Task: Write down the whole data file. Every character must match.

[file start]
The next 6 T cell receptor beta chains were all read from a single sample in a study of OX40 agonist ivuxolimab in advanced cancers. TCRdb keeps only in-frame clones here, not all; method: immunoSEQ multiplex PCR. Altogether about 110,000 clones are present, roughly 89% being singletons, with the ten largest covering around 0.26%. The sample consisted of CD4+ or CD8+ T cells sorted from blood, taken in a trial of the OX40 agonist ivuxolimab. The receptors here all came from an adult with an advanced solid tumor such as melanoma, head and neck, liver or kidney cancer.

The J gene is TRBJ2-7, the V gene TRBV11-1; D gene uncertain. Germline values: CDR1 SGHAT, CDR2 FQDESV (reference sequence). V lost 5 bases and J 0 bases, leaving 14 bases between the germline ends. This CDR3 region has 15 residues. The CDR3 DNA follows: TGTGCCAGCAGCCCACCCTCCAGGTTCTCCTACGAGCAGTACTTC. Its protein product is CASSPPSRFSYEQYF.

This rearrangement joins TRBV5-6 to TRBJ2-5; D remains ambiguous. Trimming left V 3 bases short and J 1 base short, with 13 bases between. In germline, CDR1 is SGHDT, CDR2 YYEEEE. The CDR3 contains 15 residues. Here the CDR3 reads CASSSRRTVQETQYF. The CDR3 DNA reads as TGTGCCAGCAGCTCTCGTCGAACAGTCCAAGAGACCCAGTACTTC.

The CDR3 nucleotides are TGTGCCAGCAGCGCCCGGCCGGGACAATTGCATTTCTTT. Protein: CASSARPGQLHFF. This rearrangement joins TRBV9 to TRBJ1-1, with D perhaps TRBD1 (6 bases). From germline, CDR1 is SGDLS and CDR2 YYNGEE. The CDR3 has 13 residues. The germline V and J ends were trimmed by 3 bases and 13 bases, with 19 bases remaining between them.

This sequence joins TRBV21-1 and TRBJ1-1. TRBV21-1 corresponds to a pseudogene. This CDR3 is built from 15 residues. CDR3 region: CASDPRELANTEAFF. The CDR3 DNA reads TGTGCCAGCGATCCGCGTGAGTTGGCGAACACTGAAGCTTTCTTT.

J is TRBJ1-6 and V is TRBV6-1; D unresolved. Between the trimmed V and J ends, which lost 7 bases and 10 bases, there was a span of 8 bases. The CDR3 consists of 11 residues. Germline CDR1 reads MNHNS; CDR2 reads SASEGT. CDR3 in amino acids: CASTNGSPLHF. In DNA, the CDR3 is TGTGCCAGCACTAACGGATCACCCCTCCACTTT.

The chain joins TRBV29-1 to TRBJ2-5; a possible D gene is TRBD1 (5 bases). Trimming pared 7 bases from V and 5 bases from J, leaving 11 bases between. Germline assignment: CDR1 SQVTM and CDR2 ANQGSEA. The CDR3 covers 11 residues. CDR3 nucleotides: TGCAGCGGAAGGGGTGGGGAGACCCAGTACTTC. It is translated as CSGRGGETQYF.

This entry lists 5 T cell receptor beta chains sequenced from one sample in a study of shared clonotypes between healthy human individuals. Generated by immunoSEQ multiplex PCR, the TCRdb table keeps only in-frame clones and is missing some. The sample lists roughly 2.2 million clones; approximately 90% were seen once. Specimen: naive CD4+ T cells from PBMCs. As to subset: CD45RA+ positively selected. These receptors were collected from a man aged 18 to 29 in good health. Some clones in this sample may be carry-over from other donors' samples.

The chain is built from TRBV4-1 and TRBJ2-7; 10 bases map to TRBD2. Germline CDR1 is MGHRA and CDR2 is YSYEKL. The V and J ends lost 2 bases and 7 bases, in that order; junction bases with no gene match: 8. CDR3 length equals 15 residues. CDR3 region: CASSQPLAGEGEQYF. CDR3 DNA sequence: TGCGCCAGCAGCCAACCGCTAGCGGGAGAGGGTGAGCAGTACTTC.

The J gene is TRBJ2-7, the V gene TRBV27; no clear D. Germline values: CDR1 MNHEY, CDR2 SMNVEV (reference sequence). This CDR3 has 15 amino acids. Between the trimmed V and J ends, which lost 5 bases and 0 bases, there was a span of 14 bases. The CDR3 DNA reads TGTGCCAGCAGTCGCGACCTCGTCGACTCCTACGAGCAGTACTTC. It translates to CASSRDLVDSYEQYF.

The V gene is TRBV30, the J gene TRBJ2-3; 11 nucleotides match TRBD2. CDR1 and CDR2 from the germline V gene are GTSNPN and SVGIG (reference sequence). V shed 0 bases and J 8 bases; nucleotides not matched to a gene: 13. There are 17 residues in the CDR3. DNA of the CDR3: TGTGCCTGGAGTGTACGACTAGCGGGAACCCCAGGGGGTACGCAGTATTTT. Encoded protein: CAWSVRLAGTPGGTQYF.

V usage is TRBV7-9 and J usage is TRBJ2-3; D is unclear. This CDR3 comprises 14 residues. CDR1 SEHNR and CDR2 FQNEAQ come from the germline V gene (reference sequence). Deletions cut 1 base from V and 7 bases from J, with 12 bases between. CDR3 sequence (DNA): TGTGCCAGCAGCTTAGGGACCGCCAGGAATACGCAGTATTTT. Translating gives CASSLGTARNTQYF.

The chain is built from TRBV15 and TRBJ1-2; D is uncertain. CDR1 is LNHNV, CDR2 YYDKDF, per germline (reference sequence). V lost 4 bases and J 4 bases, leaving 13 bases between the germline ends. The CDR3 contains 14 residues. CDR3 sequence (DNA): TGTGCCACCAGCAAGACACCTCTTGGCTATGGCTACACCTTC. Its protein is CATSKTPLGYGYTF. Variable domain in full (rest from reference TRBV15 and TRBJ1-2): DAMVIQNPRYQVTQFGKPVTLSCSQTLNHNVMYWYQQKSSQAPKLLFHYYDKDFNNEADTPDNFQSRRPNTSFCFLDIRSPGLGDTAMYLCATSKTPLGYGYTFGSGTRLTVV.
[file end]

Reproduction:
The next 6 T cell receptor beta chains were all read from a single sample in a study of OX40 agonist ivuxolimab in advanced cancers. TCRdb keeps only in-frame clones here, not all; method: immunoSEQ multiplex PCR. Altogether about 110,000 clones are present, roughly 89% being singletons, with the ten largest covering around 0.26%. The sample consisted of CD4+ or CD8+ T cells sorted from blood, taken in a trial of the OX40 agonist ivuxolimab. The receptors here all came from an adult with an advanced solid tumor such as melanoma, head and neck, liver or kidney cancer.

The J gene is TRBJ2-7, the V gene TRBV11-1; D gene uncertain. Germline values: CDR1 SGHAT, CDR2 FQDESV (reference sequence). V lost 5 bases and J 0 bases, leaving 14 bases between the germline ends. This CDR3 region has 15 residues. The CDR3 DNA follows: TGTGCCAGCAGCCCACCCTCCAGGTTCTCCTACGAGCAGTACTTC. Its protein product is CASSPPSRFSYEQYF.

This rearrangement joins TRBV5-6 to TRBJ2-5; D remains ambiguous. Trimming left V 3 bases short and J 1 base short, with 13 bases between. In germline, CDR1 is SGHDT, CDR2 YYEEEE. The CDR3 contains 15 residues. Here the CDR3 reads CASSSRRTVQETQYF. The CDR3 DNA reads as TGTGCCAGCAGCTCTCGTCGAACAGTCCAAGAGACCCAGTACTTC.

The CDR3 nucleotides are TGTGCCAGCAGCGCCCGGCCGGGACAATTGCATTTCTTT. Protein: CASSARPGQLHFF. This rearrangement joins TRBV9 to TRBJ1-1, with D perhaps TRBD1 (6 bases). From germline, CDR1 is SGDLS and CDR2 YYNGEE. The CDR3 has 13 residues. The germline V and J ends were trimmed by 3 bases and 13 bases, with 19 bases remaining between them.

This sequence joins TRBV21-1 and TRBJ1-1. TRBV21-1 corresponds to a pseudogene. This CDR3 is built from 15 residues. CDR3 region: CASDPRELANTEAFF. The CDR3 DNA reads TGTGCCAGCGATCCGCGTGAGTTGGCGAACACTGAAGCTTTCTTT.

J is TRBJ1-6 and V is TRBV6-1; D unresolved. Between the trimmed V and J ends, which lost 7 bases and 10 bases, there was a span of 8 bases. The CDR3 consists of 11 residues. Germline CDR1 reads MNHNS; CDR2 reads SASEGT. CDR3 in amino acids: CASTNGSPLHF. In DNA, the CDR3 is TGTGCCAGCACTAACGGATCACCCCTCCACTTT.

The chain joins TRBV29-1 to TRBJ2-5; a possible D gene is TRBD1 (5 bases). Trimming pared 7 bases from V and 5 bases from J, leaving 11 bases between. Germline assignment: CDR1 SQVTM and CDR2 ANQGSEA. The CDR3 covers 11 residues. CDR3 nucleotides: TGCAGCGGAAGGGGTGGGGAGACCCAGTACTTC. It is translated as CSGRGGETQYF.

This entry lists 5 T cell receptor beta chains sequenced from one sample in a study of shared clonotypes between healthy human individuals. Generated by immunoSEQ multiplex PCR, the TCRdb table keeps only in-frame clones and is missing some. The sample lists roughly 2.2 million clones; approximately 90% were seen once. Specimen: naive CD4+ T cells from PBMCs. As to subset: CD45RA+ positively selected. These receptors were collected from a man aged 18 to 29 in good health. Some clones in this sample may be carry-over from other donors' samples.

The chain is built from TRBV4-1 and TRBJ2-7; 10 bases map to TRBD2. Germline CDR1 is MGHRA and CDR2 is YSYEKL. The V and J ends lost 2 bases and 7 bases, in that order; junction bases with no gene match: 8. CDR3 length equals 15 residues. CDR3 region: CASSQPLAGEGEQYF. CDR3 DNA sequence: TGCGCCAGCAGCCAACCGCTAGCGGGAGAGGGTGAGCAGTACTTC.

The J gene is TRBJ2-7, the V gene TRBV27; no clear D. Germline values: CDR1 MNHEY, CDR2 SMNVEV (reference sequence). This CDR3 has 15 amino acids. Between the trimmed V and J ends, which lost 5 bases and 0 bases, there was a span of 14 bases. The CDR3 DNA reads TGTGCCAGCAGTCGCGACCTCGTCGACTCCTACGAGCAGTACTTC. It translates to CASSRDLVDSYEQYF.

The V gene is TRBV30, the J gene TRBJ2-3; 11 nucleotides match TRBD2. CDR1 and CDR2 from the germline V gene are GTSNPN and SVGIG (reference sequence). V shed 0 bases and J 8 bases; nucleotides not matched to a gene: 13. There are 17 residues in the CDR3. DNA of the CDR3: TGTGCCTGGAGTGTACGACTAGCGGGAACCCCAGGGGGTACGCAGTATTTT. Encoded protein: CAWSVRLAGTPGGTQYF.

V usage is TRBV7-9 and J usage is TRBJ2-3; D is unclear. This CDR3 comprises 14 residues. CDR1 SEHNR and CDR2 FQNEAQ come from the germline V gene (reference sequence). Deletions cut 1 base from V and 7 bases from J, with 12 bases between. CDR3 sequence (DNA): TGTGCCAGCAGCTTAGGGACCGCCAGGAATACGCAGTATTTT. Translating gives CASSLGTARNTQYF.

The chain is built from TRBV15 and TRBJ1-2; D is uncertain. CDR1 is LNHNV, CDR2 YYDKDF, per germline (reference sequence). V lost 4 bases and J 4 bases, leaving 13 bases between the germline ends. The CDR3 contains 14 residues. CDR3 sequence (DNA): TGTGCCACCAGCAAGACACCTCTTGGCTATGGCTACACCTTC. Its protein is CATSKTPLGYGYTF. Variable domain in full (rest from reference TRBV15 and TRBJ1-2): DAMVIQNPRYQVTQFGKPVTLSCSQTLNHNVMYWYQQKSSQAPKLLFHYYDKDFNNEADTPDNFQSRRPNTSFCFLDIRSPGLGDTAMYLCATSKTPLGYGYTFGSGTRLTVV.